Bringing health care to developing nations

Osamah Hasan, pictured with a village elder, studied HIV in Botswana last summer after receiving a Gilman Scholarship for study abroad.

Osamah Hasan’s ambition is to be a globe-trotting physician, bringing primary health care to people in developing nations.

So last summer’s trip to Botswana, in Southern Africa, was made to order.

Hasan was awarded a $4,500 Gilman Scholarship for study abroad. The Council on International Education provided $2,250, UIC paid $1,500 and his parents came up with the $2,500 airfare.

A senior in biological sciences, Hasan chose Botswana because “I wanted to analyze HIV in the context of a developing nation,” he said.

After neighboring Swaziland, Botswana has the second highest HIV infection rate in the world.

“People were dying at an alarming rate,” Hasan said. “They had to do something.”

Botswana is the first African country to supply free medical care, which it can afford because it has the world’s largest diamond reserve — most of it owned by the De Beers Group — and a thriving tourism industry.

Hasan spent seven weeks there, one of a group of 19 students from the U.S. that also included fellow UIC student Carline Joseph.

They were in class six hours for three days a week, and in clinic for two eight-hour days at two sites: in Gaborone, the capital city with a population of 230,000 (10 percent of Botswana’s population), and in the village of Serowe.

One physician treats 40 to 60 patients a day at the urban clinic. A physician in the village sees 30 to 40 over two days of the week. Nurses and health educators assist.

“A language and culture practicum helped me engage with the community,” Hasan said.

Botswana residents, known as Batswana, speak Setswana, a language in which many words have two different meanings, depending on context.

“I was able to pick it up quickly,” Hasan said, partly because he stayed with a family in the village.

“That helped me gain proficiency, to the point I wasn’t shy to speak with patients,” he said.

Although most of the urban patients and about half of the rural ones know English, “when they enter the room and you’re speaking Setswana, it puts them at their ease,” he said. “I was using English too, and a lot of hand gestures.”

As for culture, he learned that every community is different.

“Each tribe has its own culture and customs,” Hasan said. “Putting [Africans] in one category is one of the greatest blunders that we Americans do.”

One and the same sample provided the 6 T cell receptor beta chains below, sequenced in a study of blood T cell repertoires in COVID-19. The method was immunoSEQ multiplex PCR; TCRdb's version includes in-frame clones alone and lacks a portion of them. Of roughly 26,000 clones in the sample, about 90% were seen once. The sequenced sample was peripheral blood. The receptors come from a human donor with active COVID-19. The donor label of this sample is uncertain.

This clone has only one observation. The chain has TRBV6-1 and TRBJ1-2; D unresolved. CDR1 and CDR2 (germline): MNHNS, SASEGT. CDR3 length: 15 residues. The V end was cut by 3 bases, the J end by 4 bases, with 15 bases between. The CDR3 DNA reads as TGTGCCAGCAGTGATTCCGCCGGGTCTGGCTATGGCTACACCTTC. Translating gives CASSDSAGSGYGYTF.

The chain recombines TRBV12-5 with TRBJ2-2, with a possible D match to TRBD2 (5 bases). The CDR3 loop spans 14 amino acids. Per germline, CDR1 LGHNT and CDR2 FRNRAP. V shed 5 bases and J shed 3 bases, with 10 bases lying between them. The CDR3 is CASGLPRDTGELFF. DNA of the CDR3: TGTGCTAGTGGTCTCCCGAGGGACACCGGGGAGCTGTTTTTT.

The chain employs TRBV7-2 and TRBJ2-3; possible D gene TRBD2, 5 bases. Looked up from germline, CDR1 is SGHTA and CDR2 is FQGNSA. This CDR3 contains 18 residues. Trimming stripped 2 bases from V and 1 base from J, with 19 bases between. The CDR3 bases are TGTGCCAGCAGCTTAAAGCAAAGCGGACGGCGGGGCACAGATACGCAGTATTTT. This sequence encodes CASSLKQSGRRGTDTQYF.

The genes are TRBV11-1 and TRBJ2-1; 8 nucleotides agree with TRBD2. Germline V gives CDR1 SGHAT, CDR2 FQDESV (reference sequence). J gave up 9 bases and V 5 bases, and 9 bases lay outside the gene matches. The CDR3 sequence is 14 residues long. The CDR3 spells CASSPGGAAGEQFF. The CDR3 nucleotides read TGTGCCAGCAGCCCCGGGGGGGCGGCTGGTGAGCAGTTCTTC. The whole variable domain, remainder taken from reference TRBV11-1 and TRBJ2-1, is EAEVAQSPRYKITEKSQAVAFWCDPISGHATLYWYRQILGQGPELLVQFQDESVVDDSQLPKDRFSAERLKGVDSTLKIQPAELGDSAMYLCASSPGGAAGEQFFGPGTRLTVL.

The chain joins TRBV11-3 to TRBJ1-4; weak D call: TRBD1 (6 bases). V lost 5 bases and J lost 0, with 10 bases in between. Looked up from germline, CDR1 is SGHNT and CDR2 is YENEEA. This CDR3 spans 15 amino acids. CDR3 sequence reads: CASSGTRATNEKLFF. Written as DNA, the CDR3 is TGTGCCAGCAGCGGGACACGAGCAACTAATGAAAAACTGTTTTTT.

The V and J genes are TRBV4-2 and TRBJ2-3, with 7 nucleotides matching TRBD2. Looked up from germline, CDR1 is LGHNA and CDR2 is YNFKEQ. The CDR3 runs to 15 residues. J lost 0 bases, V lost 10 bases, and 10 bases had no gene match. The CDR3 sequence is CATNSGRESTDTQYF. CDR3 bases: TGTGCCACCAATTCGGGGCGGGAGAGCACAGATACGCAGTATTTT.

In their time off, the students visited cultural and heritage sites such as Manyana Rock, scene of thousand-year-old paintings by bushmen.

At shops and flea markets, they bought gifts for their families and Batswana home-stay families.

He started a blog — botswanapublichealth.blogspot — “to encourage other students to go on study abroad,” he said.

Hasan, who is of Indian descent, met Batswana whose ancestors were slaves, brought from India to South Africa or neighboring Zimbabwe in the 1800s.

His experience in the African nation “helped me reflect on the nature of medicine and my desire to pursue a career in it,” he said.

“It gave me a deep insight into how Botswana turned its health care system around. My conviction [to be a physician] has never been stronger, because of this experience.”

After he graduates next year, Hasan hopes to spend a year in Jordan as a Fulbright scholar before starting medical school.

“I’ve seen what Africa is like; now I want to learn about the Middle East,” he said, including the health care system, the culture and the language.

He already knows something of the region, having spent the first 10 years of his life in Saudi Arabia before moving with his family to Glen Ellyn.

He is a peer mentor at his dorm, the Student Residence and Courtyard, where he’s responsible for coming up with an educational program each month. He’s also a member of the Honors College.

As a Muslim, he makes visits to his family in Saudi Arabia that have included pilgrimages to Mecca. He prays five times a day, in his room or at prayer sessions in Student Center East.

Now, about his first name, Osamah: does it cause any comment?

Yes, especially at airports, where security is a priority.

At Buffalo Niagara International Airport, which he passed through while visiting relatives in Canada, an airline employee asked Hasan, “Why don’t you change your name to Oscar?”

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